The Economic Impacts of Renewal Energy on Local Economies: The Case of Solar Energy in Japan
Various alternative renewable energy sources have been proposed and implemented. These energy sources, which generally do not rely on fossil fuel, are distinguished from the traditional large scale energy projects in a number of ways.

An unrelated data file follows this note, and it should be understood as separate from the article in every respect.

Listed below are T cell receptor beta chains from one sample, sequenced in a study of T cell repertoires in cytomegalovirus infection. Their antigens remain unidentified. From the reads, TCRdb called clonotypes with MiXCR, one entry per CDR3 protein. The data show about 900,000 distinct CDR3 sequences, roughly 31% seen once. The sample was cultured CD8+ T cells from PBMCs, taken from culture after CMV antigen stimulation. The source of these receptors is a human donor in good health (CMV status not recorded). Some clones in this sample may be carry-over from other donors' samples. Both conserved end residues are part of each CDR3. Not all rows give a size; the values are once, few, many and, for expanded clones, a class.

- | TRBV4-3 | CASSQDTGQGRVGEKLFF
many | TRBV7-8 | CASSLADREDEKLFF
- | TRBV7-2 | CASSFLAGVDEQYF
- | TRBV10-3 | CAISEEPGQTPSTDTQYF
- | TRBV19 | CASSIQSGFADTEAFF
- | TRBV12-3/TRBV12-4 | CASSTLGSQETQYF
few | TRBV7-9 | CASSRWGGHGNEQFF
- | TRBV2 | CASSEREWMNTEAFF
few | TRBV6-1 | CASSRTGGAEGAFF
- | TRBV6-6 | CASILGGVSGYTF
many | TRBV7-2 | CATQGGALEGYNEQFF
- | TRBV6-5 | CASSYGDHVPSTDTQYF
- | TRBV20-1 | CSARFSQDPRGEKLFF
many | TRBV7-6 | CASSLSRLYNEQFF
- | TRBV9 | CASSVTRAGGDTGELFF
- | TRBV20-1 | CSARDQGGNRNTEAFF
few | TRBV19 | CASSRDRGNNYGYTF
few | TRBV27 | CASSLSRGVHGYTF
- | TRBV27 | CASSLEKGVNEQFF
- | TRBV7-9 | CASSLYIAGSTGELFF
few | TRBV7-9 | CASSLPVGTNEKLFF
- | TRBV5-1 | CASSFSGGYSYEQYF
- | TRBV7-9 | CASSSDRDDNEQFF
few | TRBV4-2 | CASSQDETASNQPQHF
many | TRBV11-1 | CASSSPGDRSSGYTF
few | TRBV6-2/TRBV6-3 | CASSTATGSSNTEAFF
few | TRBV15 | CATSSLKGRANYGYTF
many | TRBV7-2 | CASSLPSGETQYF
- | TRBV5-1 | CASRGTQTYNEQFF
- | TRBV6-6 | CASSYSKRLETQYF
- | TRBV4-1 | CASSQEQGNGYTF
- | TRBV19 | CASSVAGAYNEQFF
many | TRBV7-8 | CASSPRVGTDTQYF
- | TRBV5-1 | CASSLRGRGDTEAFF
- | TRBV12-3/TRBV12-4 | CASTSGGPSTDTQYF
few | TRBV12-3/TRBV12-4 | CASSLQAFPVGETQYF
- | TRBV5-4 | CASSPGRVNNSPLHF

On the other hand, the circumstances surrounding renewable energy sources currently under use are characterized by their small size and scale and their economic impacts are generally local. For example, wind mills based electric power generation uses locally available wind currents and geothermal power generation uses locally available geothermal heat sources. Similarly, solar power generation uses solar power available in the local regions. These imply that the economic impacts of most renewable energy sources currently in use are local.We estimate our model using cross-sectional data of regional economies measured at the prefecture level in Japan. This will allow us to estimate the impacts of certain government policy variables at the regional level as well. One hypothesis we consider in this paper is that while solar power is still negligible in terms of its impact on Japan’s national economy, it has some economic impacts on the economies of the regions where they are located.
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